New Age travellers have moved to Scotland. Are they scroungers or


Ian Sutherland

reports from the shores of

Loch Ness.

CONVENTIONAL wisdom has it that there is no law of trespass in

Scotland. Such is the comforting power of myth. But in recent weeks a

60-strong group of so-called ''New Age travellers'' -- encamped in a

muddy wood near Invermoriston at the western end of Loch Ness -- has

found out the hard way about legal realities north of the Border.

The Criminal Trespass (Scotland) Act, 1985, is no dusty piece of

semi-abandoned legislation. It has teeth.

A number of travellers have been fined at Inverness District Court --

and it seems that more arrests and convictions are likely. Councils and

police say that they are unemotionally responding to complaints. The

travellers claim that ''the system'' is hell bent on eliminating its


Most of them are veterans of ugly confrontations south of the Border.

They tell stories of being ''under siege'' by riot police. Invermoriston

is not Stonehenge or Glastonbury -- and the Northern Constabulary does

not run to riot shields and body armour.

For all that, the New Age travellers are convinced -- rightly or

wrongly -- that they are being harassed to ensure that Scots MPs vote

with their English colleagues when the controversial Criminal Trespass

Bill is debated in the House of Commons on November 13. If enacted, the

new measure will permit councils in England to confiscate travellers'

vehicles and impose draconian penalties on persistent offenders.

Ian Forrest has been on the road for four years. His rationale for

living in a van sums up the philosophy that has drawn hundreds of

intelligent young people into a nomadic lifestyle.

''In the 1980s I bounced between periods of work and unemployment.

Life in the cities is utter hopelessness. We've seen what modern society

is about -- and it doesn't work.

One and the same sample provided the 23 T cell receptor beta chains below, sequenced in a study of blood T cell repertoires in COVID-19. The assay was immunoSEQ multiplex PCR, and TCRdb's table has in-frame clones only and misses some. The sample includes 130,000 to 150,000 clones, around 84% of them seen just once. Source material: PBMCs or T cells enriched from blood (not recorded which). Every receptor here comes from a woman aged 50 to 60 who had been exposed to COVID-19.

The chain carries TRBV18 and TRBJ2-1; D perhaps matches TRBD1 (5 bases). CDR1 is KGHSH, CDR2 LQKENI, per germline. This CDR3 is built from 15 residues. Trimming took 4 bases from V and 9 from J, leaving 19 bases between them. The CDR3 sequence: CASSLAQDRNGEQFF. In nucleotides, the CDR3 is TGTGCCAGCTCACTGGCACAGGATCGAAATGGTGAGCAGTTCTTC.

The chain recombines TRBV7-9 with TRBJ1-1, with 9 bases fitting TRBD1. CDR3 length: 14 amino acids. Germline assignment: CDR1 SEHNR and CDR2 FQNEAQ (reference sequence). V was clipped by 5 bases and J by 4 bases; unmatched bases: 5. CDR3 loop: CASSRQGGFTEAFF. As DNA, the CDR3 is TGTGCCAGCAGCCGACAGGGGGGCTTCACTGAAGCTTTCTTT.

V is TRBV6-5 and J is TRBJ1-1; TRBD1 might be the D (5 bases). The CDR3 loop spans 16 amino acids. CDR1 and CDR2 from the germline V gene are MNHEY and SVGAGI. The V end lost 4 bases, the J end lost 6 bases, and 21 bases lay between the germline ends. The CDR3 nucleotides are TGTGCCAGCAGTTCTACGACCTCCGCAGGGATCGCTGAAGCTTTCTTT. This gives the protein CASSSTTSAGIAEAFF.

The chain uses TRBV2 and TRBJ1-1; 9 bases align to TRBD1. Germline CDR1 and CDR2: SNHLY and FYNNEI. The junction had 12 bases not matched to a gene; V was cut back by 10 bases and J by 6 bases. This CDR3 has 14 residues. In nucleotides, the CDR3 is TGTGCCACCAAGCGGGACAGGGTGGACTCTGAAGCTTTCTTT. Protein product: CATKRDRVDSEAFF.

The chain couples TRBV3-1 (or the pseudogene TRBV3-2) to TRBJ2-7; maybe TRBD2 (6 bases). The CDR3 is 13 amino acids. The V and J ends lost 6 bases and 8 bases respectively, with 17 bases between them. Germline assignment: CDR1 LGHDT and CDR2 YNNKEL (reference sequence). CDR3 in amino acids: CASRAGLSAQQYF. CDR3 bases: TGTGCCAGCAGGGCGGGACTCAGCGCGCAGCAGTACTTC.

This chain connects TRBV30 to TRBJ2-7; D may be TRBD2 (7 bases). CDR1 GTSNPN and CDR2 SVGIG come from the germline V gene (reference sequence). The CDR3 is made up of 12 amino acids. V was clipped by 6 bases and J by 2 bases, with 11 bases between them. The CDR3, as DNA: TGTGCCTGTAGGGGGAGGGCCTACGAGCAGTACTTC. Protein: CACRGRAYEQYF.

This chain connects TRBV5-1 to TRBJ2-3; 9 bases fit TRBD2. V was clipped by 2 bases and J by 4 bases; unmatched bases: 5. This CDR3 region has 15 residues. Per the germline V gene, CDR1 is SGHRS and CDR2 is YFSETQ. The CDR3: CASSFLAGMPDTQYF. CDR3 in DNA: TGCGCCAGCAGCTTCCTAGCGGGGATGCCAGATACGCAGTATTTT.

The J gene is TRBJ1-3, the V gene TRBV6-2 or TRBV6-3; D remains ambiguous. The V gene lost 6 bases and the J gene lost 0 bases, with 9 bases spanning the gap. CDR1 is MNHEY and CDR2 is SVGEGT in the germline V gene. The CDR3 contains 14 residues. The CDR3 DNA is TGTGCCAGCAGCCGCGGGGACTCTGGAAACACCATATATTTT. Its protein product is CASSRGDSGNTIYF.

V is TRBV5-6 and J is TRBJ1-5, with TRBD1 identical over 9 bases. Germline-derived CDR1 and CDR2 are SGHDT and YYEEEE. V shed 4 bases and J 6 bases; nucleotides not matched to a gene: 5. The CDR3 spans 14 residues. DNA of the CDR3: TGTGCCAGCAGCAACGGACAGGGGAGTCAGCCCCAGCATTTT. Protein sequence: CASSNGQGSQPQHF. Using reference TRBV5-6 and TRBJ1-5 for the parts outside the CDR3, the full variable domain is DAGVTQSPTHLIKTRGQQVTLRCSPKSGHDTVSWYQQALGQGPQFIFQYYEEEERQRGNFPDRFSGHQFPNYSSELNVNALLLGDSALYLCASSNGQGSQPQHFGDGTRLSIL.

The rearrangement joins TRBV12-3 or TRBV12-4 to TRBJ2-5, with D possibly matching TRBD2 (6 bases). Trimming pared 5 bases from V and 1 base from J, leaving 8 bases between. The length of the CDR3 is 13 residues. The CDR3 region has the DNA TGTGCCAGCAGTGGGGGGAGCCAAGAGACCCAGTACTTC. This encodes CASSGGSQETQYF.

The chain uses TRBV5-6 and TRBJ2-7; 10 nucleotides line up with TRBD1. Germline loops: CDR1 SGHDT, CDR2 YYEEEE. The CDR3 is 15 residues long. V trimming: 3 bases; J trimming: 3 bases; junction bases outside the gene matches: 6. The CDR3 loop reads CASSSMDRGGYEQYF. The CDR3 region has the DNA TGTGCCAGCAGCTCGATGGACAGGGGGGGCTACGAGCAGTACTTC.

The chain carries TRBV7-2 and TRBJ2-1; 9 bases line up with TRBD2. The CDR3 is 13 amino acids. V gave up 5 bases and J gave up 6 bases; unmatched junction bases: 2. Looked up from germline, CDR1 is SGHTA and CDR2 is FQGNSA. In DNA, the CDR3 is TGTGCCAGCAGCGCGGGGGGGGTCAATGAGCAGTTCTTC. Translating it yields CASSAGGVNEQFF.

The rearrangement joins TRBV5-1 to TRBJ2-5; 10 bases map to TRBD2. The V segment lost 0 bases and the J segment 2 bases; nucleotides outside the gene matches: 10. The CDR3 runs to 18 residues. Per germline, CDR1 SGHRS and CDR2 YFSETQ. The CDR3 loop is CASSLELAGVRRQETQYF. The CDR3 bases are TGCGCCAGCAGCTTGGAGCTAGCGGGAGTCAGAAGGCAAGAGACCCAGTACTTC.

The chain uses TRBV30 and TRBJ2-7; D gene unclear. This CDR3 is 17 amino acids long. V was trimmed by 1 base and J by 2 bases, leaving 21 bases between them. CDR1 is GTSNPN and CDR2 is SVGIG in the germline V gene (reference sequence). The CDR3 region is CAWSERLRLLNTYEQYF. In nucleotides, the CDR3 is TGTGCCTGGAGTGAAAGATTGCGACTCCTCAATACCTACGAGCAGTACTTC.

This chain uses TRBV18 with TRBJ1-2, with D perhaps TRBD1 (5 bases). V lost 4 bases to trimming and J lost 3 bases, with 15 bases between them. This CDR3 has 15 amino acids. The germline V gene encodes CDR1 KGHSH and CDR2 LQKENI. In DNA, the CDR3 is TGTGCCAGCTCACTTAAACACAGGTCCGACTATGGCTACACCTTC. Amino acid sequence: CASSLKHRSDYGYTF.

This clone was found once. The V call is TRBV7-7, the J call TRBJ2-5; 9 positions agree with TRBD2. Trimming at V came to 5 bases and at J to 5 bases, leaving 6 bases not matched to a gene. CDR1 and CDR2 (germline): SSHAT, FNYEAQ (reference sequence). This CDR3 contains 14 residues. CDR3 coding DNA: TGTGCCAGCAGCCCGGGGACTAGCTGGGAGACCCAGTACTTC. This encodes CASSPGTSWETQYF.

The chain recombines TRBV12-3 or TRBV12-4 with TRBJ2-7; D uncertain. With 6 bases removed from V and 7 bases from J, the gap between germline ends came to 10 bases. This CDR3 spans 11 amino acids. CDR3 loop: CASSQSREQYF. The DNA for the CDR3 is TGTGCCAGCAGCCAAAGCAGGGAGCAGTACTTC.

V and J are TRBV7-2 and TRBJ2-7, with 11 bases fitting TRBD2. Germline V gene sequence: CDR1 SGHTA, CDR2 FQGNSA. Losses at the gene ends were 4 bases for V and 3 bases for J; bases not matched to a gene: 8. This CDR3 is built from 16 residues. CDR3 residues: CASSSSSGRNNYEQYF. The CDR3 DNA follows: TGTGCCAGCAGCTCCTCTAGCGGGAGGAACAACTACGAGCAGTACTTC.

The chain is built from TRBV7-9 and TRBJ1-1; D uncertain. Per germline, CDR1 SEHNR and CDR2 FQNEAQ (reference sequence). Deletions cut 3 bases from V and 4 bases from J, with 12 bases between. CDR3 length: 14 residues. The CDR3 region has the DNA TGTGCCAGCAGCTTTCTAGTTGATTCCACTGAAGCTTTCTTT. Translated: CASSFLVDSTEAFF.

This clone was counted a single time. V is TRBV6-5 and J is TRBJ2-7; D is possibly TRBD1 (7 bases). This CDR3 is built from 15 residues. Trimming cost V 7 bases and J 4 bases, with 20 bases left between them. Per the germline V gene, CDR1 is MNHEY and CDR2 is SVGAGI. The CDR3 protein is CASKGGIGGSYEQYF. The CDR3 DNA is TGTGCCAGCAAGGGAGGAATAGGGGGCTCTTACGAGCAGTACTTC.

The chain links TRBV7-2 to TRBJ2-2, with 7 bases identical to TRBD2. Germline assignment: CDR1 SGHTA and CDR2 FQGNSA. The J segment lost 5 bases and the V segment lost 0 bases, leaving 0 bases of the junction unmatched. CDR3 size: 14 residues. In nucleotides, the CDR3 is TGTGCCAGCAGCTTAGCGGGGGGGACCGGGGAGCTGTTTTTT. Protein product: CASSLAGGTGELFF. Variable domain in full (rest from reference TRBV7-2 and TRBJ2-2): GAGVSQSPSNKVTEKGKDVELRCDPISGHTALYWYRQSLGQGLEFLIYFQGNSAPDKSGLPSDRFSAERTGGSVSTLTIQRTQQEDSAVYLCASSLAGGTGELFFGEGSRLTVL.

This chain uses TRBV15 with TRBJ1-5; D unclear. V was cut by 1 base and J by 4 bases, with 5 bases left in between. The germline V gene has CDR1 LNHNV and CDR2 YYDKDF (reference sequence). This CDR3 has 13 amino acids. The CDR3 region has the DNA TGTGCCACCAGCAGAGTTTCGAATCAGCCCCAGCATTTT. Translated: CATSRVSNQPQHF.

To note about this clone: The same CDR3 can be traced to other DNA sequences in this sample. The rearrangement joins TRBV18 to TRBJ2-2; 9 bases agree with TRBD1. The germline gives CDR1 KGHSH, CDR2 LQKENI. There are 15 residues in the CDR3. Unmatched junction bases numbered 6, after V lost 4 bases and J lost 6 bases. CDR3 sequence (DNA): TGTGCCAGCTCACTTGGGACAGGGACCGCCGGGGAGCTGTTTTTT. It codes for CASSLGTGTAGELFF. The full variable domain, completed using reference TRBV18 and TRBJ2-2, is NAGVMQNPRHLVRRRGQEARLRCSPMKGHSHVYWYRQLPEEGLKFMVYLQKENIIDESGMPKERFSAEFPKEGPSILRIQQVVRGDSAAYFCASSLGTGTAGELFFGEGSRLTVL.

''The country is in recession and the State is trying to deflect

attention from that. They are trying to point the finger of blame at

people like us. It's been done before against Jews and blacks.''

The Invermoriston dissenters seem convinced that we are on the eve of

destruction. Violence, racism, crime, addiction, alienation, mental

illness and repression are inevitable consequences of an urbanised world

which denies the essentially cyclical character of nature.

Ancient peoples moved around, allowing the environment to recover from

human activity. According to New Age traveller Hamish Berryman, settled

societies kill growth and the only way forward is back.

''The whole point about nomadic lifestyle is not to treat the land

you're living on lightly. Look what happened to Dartmoor. Things like

sitka spruce turned Dartmoor into a vast barren space. We want to act as

mobile tree-planters, bringing back varieties such as oak, Scots pine

and birch.''

But New Age travellers are attacked for claiming dole money while

effectively biting the hand that feeds them. Can they justify having

their cake and eating it?

Van-dweller Phil Fletcher says: ''It's libelous to say we don't want

to work. We are no different from the unemployed in the cities. Lots of

them don't have homes either.''

The travellers claim also that settled residents in the Invermoriston

area are supportive. That is hard to assess. Most want to remain


One man said: ''Look, there's a lot I could say against the New Age

travellers. But equally, I don't really think arrests and fines are the

way to deal with any problem. There has to be another way.''

New Agers have been banned from some pubs. At the same time, they are

offered odd jobs by Inverness-shire businesses. Scotland's traditional

travellers have experienced that kind of ambiguity for centuries.

Now, the New Age travellers have written to Highland Regional Council

seeking a meeting of minds. Broadly, most settled residents seem to

favour that approach too. Ultimately, human contacts could render

repression unproductive in PR terms.

That process has started. Last Friday Jemma Seth-Smith and Fiona

Cobbold, students at New College, Durham, were stuck for a place to stay

during a hitch-hiking tour of the Highlands. They ended up dossing down

in a New Age caravan. And they say that stereotypes are ridiculous.

''We don't have any prejudice towards the travellers. They were really

friendly. We had a good time. If anyone else gets the opportunity to

meet them, go for it.''